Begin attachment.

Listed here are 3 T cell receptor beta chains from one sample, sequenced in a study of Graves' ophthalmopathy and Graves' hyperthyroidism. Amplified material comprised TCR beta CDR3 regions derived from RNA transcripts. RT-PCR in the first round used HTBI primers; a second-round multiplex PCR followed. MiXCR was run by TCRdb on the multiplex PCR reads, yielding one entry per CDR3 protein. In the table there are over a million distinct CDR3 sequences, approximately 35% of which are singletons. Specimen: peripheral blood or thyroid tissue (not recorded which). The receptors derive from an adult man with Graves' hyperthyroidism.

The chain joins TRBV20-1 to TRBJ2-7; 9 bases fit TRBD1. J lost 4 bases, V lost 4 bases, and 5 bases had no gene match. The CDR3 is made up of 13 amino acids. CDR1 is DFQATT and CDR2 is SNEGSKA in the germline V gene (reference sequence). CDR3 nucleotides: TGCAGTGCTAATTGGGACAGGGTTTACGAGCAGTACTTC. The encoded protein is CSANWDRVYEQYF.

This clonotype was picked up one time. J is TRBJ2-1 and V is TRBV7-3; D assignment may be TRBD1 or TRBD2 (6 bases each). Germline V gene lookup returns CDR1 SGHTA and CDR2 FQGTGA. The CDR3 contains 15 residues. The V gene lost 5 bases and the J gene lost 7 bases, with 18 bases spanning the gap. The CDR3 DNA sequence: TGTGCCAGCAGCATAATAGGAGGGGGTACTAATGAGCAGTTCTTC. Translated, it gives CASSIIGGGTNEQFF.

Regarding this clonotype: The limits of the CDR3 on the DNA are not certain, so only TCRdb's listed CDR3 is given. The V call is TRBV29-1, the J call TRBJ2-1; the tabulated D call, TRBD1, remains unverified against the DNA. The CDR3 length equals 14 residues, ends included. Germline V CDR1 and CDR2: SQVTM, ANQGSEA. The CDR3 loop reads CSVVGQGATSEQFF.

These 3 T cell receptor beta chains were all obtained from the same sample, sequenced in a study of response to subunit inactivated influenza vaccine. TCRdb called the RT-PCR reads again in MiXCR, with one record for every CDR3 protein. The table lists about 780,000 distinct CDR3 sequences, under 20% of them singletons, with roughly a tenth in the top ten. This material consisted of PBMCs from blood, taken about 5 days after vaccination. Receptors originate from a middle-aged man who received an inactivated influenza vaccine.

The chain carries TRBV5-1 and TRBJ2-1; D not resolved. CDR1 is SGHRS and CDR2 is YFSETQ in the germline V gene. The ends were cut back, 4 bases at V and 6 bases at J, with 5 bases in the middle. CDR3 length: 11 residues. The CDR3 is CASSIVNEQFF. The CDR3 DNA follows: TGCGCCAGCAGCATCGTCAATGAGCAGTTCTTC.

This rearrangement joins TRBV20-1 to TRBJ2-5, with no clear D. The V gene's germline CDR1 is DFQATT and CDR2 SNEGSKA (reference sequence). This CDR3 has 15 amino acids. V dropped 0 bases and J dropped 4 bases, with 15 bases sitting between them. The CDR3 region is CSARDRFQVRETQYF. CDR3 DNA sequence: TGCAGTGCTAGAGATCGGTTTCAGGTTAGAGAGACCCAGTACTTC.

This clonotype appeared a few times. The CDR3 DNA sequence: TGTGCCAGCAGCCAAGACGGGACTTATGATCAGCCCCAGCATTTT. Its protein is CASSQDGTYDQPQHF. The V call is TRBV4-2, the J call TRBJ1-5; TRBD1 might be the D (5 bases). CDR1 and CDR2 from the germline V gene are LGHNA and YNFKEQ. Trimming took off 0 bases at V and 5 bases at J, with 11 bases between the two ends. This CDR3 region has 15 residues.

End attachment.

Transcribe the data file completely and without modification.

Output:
Listed here are 3 T cell receptor beta chains from one sample, sequenced in a study of Graves' ophthalmopathy and Graves' hyperthyroidism. Amplified material comprised TCR beta CDR3 regions derived from RNA transcripts. RT-PCR in the first round used HTBI primers; a second-round multiplex PCR followed. MiXCR was run by TCRdb on the multiplex PCR reads, yielding one entry per CDR3 protein. In the table there are over a million distinct CDR3 sequences, approximately 35% of which are singletons. Specimen: peripheral blood or thyroid tissue (not recorded which). The receptors derive from an adult man with Graves' hyperthyroidism.

The chain joins TRBV20-1 to TRBJ2-7; 9 bases fit TRBD1. J lost 4 bases, V lost 4 bases, and 5 bases had no gene match. The CDR3 is made up of 13 amino acids. CDR1 is DFQATT and CDR2 is SNEGSKA in the germline V gene (reference sequence). CDR3 nucleotides: TGCAGTGCTAATTGGGACAGGGTTTACGAGCAGTACTTC. The encoded protein is CSANWDRVYEQYF.

This clonotype was picked up one time. J is TRBJ2-1 and V is TRBV7-3; D assignment may be TRBD1 or TRBD2 (6 bases each). Germline V gene lookup returns CDR1 SGHTA and CDR2 FQGTGA. The CDR3 contains 15 residues. The V gene lost 5 bases and the J gene lost 7 bases, with 18 bases spanning the gap. The CDR3 DNA sequence: TGTGCCAGCAGCATAATAGGAGGGGGTACTAATGAGCAGTTCTTC. Translated, it gives CASSIIGGGTNEQFF.

Regarding this clonotype: The limits of the CDR3 on the DNA are not certain, so only TCRdb's listed CDR3 is given. The V call is TRBV29-1, the J call TRBJ2-1; the tabulated D call, TRBD1, remains unverified against the DNA. The CDR3 length equals 14 residues, ends included. Germline V CDR1 and CDR2: SQVTM, ANQGSEA. The CDR3 loop reads CSVVGQGATSEQFF.

These 3 T cell receptor beta chains were all obtained from the same sample, sequenced in a study of response to subunit inactivated influenza vaccine. TCRdb called the RT-PCR reads again in MiXCR, with one record for every CDR3 protein. The table lists about 780,000 distinct CDR3 sequences, under 20% of them singletons, with roughly a tenth in the top ten. This material consisted of PBMCs from blood, taken about 5 days after vaccination. Receptors originate from a middle-aged man who received an inactivated influenza vaccine.

The chain carries TRBV5-1 and TRBJ2-1; D not resolved. CDR1 is SGHRS and CDR2 is YFSETQ in the germline V gene. The ends were cut back, 4 bases at V and 6 bases at J, with 5 bases in the middle. CDR3 length: 11 residues. The CDR3 is CASSIVNEQFF. The CDR3 DNA follows: TGCGCCAGCAGCATCGTCAATGAGCAGTTCTTC.

This rearrangement joins TRBV20-1 to TRBJ2-5, with no clear D. The V gene's germline CDR1 is DFQATT and CDR2 SNEGSKA (reference sequence). This CDR3 has 15 amino acids. V dropped 0 bases and J dropped 4 bases, with 15 bases sitting between them. The CDR3 region is CSARDRFQVRETQYF. CDR3 DNA sequence: TGCAGTGCTAGAGATCGGTTTCAGGTTAGAGAGACCCAGTACTTC.

This clonotype appeared a few times. The CDR3 DNA sequence: TGTGCCAGCAGCCAAGACGGGACTTATGATCAGCCCCAGCATTTT. Its protein is CASSQDGTYDQPQHF. The V call is TRBV4-2, the J call TRBJ1-5; TRBD1 might be the D (5 bases). CDR1 and CDR2 from the germline V gene are LGHNA and YNFKEQ. Trimming took off 0 bases at V and 5 bases at J, with 11 bases between the two ends. This CDR3 region has 15 residues.